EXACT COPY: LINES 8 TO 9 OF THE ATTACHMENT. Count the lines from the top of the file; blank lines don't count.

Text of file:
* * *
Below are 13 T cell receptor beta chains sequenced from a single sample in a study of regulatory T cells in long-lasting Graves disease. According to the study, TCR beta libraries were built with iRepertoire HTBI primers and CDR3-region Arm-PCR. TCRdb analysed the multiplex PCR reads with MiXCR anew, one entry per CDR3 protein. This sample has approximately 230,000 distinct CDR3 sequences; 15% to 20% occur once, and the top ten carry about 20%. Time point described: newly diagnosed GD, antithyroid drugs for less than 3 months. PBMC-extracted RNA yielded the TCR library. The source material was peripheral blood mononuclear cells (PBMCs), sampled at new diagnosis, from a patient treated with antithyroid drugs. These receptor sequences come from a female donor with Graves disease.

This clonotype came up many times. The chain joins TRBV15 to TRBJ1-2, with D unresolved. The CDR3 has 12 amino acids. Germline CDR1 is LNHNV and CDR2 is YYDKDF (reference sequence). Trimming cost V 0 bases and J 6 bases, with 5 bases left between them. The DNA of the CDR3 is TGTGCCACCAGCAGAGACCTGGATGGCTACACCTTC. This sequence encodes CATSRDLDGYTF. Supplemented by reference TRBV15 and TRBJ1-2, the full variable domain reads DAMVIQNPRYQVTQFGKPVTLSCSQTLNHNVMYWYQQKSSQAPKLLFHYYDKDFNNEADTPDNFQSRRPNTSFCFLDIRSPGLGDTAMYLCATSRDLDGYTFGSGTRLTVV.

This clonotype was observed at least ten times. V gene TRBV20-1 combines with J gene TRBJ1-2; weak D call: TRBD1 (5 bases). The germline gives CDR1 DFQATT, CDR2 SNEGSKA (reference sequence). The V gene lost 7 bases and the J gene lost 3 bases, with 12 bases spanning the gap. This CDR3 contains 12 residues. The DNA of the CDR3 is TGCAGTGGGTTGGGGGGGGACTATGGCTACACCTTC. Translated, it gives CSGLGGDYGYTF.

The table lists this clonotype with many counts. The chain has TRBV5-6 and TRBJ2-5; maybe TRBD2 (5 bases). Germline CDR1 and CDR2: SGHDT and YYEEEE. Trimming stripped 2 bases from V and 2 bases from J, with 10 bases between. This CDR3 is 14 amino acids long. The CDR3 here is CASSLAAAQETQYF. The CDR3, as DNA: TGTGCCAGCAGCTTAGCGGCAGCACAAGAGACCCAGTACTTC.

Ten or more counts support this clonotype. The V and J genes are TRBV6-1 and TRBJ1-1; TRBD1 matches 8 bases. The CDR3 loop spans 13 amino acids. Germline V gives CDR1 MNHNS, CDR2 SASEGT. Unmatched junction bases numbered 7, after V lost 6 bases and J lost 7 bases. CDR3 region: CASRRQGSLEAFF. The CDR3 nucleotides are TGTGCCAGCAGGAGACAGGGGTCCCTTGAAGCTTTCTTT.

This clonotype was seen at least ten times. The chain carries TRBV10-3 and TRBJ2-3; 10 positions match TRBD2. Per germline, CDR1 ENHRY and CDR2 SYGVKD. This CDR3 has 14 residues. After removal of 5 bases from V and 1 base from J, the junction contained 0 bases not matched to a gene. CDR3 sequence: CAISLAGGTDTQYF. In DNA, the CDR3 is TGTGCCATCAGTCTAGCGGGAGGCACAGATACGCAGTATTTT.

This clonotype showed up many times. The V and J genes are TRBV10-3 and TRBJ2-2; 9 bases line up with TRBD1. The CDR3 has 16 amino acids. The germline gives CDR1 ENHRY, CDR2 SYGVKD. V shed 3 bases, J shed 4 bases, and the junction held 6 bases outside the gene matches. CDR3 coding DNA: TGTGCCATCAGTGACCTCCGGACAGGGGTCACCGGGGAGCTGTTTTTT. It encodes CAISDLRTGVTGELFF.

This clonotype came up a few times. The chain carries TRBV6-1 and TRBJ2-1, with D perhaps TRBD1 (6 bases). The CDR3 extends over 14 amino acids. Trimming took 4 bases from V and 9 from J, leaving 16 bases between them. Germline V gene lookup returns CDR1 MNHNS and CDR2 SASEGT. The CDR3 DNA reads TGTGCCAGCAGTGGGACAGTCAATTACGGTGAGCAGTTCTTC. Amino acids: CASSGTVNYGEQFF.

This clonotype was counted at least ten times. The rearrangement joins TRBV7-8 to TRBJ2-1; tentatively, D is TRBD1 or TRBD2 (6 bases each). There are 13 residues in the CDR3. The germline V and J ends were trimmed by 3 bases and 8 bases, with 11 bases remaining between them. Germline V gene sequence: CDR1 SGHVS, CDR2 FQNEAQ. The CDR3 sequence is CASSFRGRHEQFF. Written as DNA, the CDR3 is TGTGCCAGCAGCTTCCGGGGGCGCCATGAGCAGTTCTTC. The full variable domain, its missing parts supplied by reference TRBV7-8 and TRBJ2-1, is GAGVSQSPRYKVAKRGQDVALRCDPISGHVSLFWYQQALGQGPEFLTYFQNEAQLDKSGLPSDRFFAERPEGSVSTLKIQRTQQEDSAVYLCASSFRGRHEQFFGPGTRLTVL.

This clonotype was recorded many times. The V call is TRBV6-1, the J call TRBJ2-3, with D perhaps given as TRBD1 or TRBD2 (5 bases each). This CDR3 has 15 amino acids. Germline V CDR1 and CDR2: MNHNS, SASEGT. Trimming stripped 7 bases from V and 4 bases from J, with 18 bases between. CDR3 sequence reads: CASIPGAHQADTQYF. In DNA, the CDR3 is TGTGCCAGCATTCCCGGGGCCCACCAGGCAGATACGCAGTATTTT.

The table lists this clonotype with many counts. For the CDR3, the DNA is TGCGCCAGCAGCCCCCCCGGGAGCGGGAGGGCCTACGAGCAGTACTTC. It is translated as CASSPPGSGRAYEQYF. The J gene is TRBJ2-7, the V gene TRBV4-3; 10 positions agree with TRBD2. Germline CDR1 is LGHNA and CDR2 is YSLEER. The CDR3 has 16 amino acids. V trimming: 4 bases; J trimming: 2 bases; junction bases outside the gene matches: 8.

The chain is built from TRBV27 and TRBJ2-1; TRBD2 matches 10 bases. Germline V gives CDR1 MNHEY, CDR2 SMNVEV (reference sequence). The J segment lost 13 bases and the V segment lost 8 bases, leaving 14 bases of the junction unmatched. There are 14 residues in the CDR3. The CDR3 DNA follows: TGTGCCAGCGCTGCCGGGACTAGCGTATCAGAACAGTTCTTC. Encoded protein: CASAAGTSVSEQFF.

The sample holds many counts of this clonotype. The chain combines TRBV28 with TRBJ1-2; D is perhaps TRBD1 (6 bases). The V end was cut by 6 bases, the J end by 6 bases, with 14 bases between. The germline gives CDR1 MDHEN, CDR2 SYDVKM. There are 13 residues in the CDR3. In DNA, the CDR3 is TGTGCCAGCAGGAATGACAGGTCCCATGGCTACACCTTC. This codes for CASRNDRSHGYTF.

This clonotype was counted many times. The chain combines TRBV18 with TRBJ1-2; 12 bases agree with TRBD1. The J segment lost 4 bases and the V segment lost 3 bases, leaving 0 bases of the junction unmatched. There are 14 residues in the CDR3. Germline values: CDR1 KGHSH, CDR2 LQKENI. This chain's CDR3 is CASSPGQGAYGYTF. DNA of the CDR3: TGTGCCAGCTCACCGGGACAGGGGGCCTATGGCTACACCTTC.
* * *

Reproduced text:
This clonotype came up a few times. The chain carries TRBV6-1 and TRBJ2-1, with D perhaps TRBD1 (6 bases). The CDR3 extends over 14 amino acids. Trimming took 4 bases from V and 9 from J, leaving 16 bases between them. Germline V gene lookup returns CDR1 MNHNS and CDR2 SASEGT. The CDR3 DNA reads TGTGCCAGCAGTGGGACAGTCAATTACGGTGAGCAGTTCTTC. Amino acids: CASSGTVNYGEQFF.

This clonotype was counted at least ten times. The rearrangement joins TRBV7-8 to TRBJ2-1; tentatively, D is TRBD1 or TRBD2 (6 bases each). There are 13 residues in the CDR3. The germline V and J ends were trimmed by 3 bases and 8 bases, with 11 bases remaining between them. Germline V gene sequence: CDR1 SGHVS, CDR2 FQNEAQ. The CDR3 sequence is CASSFRGRHEQFF. Written as DNA, the CDR3 is TGTGCCAGCAGCTTCCGGGGGCGCCATGAGCAGTTCTTC. The full variable domain, its missing parts supplied by reference TRBV7-8 and TRBJ2-1, is GAGVSQSPRYKVAKRGQDVALRCDPISGHVSLFWYQQALGQGPEFLTYFQNEAQLDKSGLPSDRFFAERPEGSVSTLKIQRTQQEDSAVYLCASSFRGRHEQFFGPGTRLTVL.